Often, however, we're not always very good at understanding how we're communicating - or even what we're communicating about. At Relate, we often see clients who have conflicting approaches to subjects of conflict such as money. (E.g. is one a saver, is one a spender, does how each partner saw money managed in their own family as children affect their approaches to managing money as an adult? What does money/debt mean to us?) If we understand our own - and our partner's - emotional/psychological approaches, we might better understand the nature of the conflict - and therefore improve the way in which we communicate about it.

    This article on people's 'emotional relationship with money' might be helpful:

    https://www.relate.org.uk/relationship-help/help-relationships/money-and-work/your-emotional-relationship-money
    Official Company Representative
    I am the official company representative of Relate. MSE has given permission for me to post in response to queries about the company, so that I can help solve issues. You can see my name on the companies with permission to post list. I am not allowed to tout for business at all. If you believe I am please report it to forumteam@moneysavingexpert.com This does NOT imply any form of approval of my company or its products by MSE"
  • Relate Policy+Research
    At Relate we also have some practical tips for talking to your partner about money:
    https://www.relate.org.uk/blog/2015/3/09/5-practical-tips-talking-your-partner-about-money


    And help if you're finding it hard to talk to your partner about money:
    https://www.relate.org.uk/relationship-help/help-relationships/money-and-work/im-finding-it-hard-talk-my-partner-about-money
    Official Company Representative
    I am the official company representative of Relate. MSE has given permission for me to post in response to queries about the company, so that I can help solve issues. You can see my name on the companies with permission to post list. I am not allowed to tout for business at all. If you believe I am please report it to forumteam@moneysavingexpert.com This does NOT imply any form of approval of my company or its products by MSE"
    • FBaby
    • By FBaby 1st Dec 17, 8:36 AM
    • 16,122 Posts
    • 40,022 Thanks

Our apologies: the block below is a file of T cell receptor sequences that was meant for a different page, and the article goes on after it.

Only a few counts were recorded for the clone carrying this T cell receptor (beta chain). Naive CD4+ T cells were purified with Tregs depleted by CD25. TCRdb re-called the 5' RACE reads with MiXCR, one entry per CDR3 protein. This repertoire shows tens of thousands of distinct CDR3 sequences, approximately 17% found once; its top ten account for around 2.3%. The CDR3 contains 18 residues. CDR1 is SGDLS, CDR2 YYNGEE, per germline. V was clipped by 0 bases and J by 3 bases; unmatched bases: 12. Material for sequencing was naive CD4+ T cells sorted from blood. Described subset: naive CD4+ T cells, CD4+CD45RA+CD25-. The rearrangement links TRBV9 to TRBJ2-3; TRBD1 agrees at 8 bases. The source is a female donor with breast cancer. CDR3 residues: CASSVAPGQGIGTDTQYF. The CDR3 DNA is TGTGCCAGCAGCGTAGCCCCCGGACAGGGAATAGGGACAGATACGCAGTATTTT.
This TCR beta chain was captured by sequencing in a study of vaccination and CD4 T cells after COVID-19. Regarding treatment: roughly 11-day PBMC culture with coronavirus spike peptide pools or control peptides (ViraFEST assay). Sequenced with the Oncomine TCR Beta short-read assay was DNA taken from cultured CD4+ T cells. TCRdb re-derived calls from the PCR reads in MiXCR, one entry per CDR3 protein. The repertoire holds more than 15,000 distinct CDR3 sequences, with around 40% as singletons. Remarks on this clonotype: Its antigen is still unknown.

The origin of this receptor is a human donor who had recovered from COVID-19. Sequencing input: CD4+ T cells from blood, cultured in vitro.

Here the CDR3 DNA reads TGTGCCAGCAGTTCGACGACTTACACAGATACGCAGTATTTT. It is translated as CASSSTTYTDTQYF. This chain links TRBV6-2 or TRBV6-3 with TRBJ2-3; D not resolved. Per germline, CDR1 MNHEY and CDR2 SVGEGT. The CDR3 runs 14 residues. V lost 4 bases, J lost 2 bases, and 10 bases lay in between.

FBaby
    I can understand having a little bit of change in your pocket to spend 'freely', but I do think that everything else should be jointly accessed.
    I think that can actually make the problem worse because it can give you that sense that if your OH is aware of what is spent, the responsibility for going over is always theirs.

    OH and I have totally separate accounts and like it this way. We've worked out how much each needs to pay so that our disposable income is grossly similar. We both agree that we would hate having a joint account because we both want to know exactly how much we have left to spent/save at any time. I can't imagine making the decision to reduce my spending that month because I want to be able to put money aside to find out that my partner decided to spend it this month and there is therefore nothing left to transfer in the saving account.

    Having full control of my account means that I have full responsibility of it. What matters though is that we are both very disciplined about money. We've both learned that you feel much much better when you don't have to worry about money, then with stuff that you don't really need if it means going to bed with anxiety because you don't know how you'll pay for the credit card the following day.
    • Indout96
    • By Indout96 1st Dec 17, 10:31 AM
    • 1,711 Posts
    • 2,347 Thanks
    Indout96
    Listening to the radio on the way in to work there are a set of new adverts about for a card pay service basically saying that if you don't get a card reader your business will go bust as they interview 4/5 people on the advert who would never use cash - card only.
    Then we wonder why the country is in so much debt.


    Until we as a society stop spending what we don't have the situation will only get worse.
    Understeer is when the front of the car hits the wall.
    Oversteer is when the back of the car hits the wall
    BHP is how fast you hit the wall
    Torque is how far you take the wall after you hit it.